to hear and to write
The two shortest readings in the Torah, Nitzavim and Vayelech, are often read together, as we read them this week. When placed next to each other, the contrast between their names is striking: “Nitzavim” meaning “standing firm” on the one hand, and “Vayelech” meaning “he went”, on the other.
The paradox is clear. In Nitzavim, the people of Israel who are about to move forward into the land of Israel are standing still. In Vayelech, Moses, who is not going with them, hurries about from tribe to tribe sharing his final words.
This contrast between the community and the individual, and between the static and the dynamic, is reflected in the last two of the 613 commandments, which we learn about in this week’s reading:
Commandment number is known as “Hakhel” – or “Assemble”. Every seven years, at the time of Sukkot in the sabbatical year, the entire congregation of Israel – “the men and the women, and the children, and the stranger in your gates” – was to gather in Jerusalem and hear a public reading of the Torah.
The book of Nehemiah (Chapter 8) gives a vivid description of the performance of the Hakhel ceremony by Ezra after the return of the Jews to Israel, following the Babylonian exile. As well as describing the dramatic public reading for which all the people gathered ‘as one man’, the description also includes a number of elements which have become the basis for the way in which the Torah is read in synagogues today: reading from a special bima or platform, making a special blessing over the Torah and lifting up the scroll so that all the congregation can see it.
With the establishment of the State of Israel, there was discussion about reviving the historic Hakhel ceremony, and several years ago, on the last Sabbatical year, a large scale public Torah reading was actually held at the Western Wall.
The 613th commandment suggests a different approach to ensuring the continuity of the tradition. The commandment is derived from the verse:
“Now write down this song for yourselves and teach it to the children of Israel and put it into their mouths”.
According to most of the traditional commentators, the song referred to here is the entire Torah, and the commandment to write it down applies to every individual. While clearly not every member of the Jewish people is expected to become a scribe, the commandment to write a Torah can be fulfilled by possessing and studying Jewish books, and supporting their publication and education in general. In recent years there have also been a number of campaigns in the Jewish world to encourage people to “buy” a letter in a Torah scroll and so participate in the actual writing of a Torah.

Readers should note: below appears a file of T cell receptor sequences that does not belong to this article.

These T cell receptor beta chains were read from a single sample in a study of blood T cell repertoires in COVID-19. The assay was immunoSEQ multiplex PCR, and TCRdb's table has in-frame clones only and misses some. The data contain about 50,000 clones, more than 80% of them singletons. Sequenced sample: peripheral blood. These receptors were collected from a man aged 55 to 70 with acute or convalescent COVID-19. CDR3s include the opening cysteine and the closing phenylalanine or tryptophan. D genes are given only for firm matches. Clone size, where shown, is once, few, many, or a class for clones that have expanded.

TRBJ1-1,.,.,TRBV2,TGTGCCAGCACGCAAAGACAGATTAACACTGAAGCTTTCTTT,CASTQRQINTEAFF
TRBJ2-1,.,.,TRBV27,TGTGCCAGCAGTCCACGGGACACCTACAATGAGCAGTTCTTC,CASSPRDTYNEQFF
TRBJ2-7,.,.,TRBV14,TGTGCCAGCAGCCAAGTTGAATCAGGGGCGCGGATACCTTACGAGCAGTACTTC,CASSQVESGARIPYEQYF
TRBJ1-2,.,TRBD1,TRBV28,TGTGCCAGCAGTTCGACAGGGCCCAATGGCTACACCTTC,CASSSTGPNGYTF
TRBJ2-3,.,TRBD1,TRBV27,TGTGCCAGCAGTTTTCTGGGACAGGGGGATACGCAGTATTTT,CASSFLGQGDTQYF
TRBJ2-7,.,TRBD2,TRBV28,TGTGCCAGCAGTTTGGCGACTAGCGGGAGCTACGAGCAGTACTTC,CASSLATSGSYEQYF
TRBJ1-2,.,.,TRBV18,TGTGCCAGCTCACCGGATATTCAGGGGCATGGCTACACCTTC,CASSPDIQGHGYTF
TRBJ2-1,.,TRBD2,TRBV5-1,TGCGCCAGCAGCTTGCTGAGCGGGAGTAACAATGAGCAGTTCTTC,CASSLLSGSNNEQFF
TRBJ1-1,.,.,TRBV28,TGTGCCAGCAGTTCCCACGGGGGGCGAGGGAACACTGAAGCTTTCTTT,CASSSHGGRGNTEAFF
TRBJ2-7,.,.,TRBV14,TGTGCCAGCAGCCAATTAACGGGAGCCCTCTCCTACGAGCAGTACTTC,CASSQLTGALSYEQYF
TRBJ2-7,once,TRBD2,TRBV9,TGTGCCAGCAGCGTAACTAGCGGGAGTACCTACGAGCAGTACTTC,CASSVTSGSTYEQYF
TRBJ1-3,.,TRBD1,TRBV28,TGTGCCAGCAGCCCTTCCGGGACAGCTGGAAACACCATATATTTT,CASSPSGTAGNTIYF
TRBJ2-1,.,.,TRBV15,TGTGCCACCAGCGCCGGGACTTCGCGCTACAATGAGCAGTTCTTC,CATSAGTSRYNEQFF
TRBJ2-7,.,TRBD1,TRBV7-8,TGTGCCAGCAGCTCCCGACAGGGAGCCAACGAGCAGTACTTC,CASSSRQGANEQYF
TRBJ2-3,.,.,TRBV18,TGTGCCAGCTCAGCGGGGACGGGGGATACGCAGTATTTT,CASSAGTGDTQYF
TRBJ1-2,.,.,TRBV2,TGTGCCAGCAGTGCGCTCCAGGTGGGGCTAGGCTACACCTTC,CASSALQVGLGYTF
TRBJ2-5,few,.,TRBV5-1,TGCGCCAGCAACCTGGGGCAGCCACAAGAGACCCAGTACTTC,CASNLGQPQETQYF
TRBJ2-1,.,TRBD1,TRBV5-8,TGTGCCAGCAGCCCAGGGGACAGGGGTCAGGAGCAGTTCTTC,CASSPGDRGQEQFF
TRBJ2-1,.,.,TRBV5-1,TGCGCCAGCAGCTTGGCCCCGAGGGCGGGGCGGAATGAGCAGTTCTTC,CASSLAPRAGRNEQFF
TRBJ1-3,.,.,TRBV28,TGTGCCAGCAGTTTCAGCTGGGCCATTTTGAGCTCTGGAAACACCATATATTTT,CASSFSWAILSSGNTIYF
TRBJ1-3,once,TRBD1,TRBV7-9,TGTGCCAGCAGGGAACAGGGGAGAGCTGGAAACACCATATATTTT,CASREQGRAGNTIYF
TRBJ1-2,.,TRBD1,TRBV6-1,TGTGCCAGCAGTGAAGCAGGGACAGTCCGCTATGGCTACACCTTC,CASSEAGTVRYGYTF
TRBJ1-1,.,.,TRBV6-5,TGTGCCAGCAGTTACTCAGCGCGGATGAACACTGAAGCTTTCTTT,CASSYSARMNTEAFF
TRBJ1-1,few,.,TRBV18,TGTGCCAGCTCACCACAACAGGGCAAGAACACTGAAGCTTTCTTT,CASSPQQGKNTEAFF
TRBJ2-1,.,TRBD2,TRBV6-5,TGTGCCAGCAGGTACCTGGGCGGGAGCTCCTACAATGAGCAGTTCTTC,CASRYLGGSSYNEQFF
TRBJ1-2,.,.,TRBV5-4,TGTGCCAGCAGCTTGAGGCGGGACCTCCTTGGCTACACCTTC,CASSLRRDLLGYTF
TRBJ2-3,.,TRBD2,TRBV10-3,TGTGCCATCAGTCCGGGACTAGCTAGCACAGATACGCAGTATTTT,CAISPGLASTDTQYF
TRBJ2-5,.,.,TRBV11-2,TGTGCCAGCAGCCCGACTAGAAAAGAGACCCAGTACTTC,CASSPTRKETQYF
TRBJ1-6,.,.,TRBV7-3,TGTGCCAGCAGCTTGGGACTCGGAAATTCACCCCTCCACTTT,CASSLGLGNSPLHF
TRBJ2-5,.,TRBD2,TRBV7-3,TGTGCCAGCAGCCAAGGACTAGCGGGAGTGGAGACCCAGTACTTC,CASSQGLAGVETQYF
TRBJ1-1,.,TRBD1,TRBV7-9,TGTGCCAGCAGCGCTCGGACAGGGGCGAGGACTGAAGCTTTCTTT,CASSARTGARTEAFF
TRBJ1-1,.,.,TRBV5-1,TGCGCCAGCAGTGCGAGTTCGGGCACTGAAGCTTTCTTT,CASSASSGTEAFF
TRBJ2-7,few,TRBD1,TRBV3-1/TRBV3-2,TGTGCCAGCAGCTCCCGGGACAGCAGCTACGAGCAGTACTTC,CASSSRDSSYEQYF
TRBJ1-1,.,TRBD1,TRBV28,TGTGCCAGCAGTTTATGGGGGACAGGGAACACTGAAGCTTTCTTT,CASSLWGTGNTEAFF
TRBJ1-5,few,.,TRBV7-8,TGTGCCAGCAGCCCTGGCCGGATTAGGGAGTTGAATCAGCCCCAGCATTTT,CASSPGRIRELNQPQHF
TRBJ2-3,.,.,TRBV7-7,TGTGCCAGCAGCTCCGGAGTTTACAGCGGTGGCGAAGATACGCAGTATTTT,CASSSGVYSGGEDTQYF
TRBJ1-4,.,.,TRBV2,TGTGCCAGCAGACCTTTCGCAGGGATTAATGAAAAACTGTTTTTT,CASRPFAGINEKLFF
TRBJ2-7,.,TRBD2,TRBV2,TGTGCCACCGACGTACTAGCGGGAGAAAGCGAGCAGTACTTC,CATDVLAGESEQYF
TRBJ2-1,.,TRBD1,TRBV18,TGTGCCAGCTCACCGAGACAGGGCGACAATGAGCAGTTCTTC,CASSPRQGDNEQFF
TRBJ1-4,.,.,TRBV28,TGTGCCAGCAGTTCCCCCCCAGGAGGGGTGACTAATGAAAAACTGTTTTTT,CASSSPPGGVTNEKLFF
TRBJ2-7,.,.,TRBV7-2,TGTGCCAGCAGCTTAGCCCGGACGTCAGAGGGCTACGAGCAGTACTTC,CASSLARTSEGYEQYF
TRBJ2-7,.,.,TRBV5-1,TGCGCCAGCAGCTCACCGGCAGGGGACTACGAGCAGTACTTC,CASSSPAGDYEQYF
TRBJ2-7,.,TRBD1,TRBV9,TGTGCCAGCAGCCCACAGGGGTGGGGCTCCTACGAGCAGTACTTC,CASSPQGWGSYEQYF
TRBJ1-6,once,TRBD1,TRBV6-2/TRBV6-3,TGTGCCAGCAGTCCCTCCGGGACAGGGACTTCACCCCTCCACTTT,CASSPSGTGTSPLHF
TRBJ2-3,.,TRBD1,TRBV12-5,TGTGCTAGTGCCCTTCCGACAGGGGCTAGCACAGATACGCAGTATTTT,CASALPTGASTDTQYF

These last two commandments in the Bible both address the question of how Jewish teaching and tradition is to be preserved and passed on from generation to generation. But the two commandments suggest two very different models of how to achieve this. In particular, they suggest three contrasting approaches:
- The community versus the individual: The Hakhel ceremony takes place in front of the entire community of Israel. Writing a Torah, on the other hand, is a private and individual act, as the commandment itself emphasises (“Write… for yourselves”).
- The passive versus the active: The public reading of the Torah is a passive occurrence; all that is required from the people is that they listen. In writing the Torah, a positive act – of writing – is required. And the emphasis is less on the ear than on the mouth: the command is to place the Torah “into the mouths” of the children of Israel, so that they can actively expound the Torah.
- The fixed versus the dynamic: The Hakhel reading can only occur at a fixed time and a fixed place. It follows a set format, and is designed to preserve the integrity of the tradition. The command to write one’s own Torah, by contrast, can be fulfilled at any time and place.
Taken together, these two commandments suggest that in seeking to ensure continuity for Jewish tradition, we are likely to find ourselves in a continual tension between the community seeking to maintain a fixed and universal understanding of the tradition and the individual seeking to give it a more creative and dynamic expression.
Perhaps these tensions can never be adequately resolved; perhaps indeed they are not meant to be. But as we confront them, we may find some comfort in a comment by Rabbi Yechiel Epstein (Lithuania, 19th century) who, in the introduction to his halakhic code, Arukh Hashulchan, asks why, in this week’s reading, the Torah is referred to as a “song”. His answer: The Jewish tradition is full of differences of opinion and arguments. For this reason the Torah is called “a song” – because a song becomes more beautiful when scored for many voices which join together, creating a beautiful harmony.
In others’ words
“You exemplify one God, one Jewish spirit, one Torah. When I see how you rejoice, I know there is a great future ahead of us. Your true role is to unleash the great energy of the Jewish people and to ride that energy for tikkun olam (repairing the world).”
Ambassador to the United States, Daniel Ayalon, Address to Rabbi Isaac Elchanan Theological Seminary of Yeshiva University on the occasion of the ordination of 185 Rabbis, March 2006
On a lighter note
A Jewish boy comes home from school and tells his mother he has been given a part in the school play.
“Wonderful,” says the mother, “What part is it?”
The boy says “I play the part of the Jewish husband!”
The mother scowls and says: “Go back and tell your teacher you want a speaking part!!”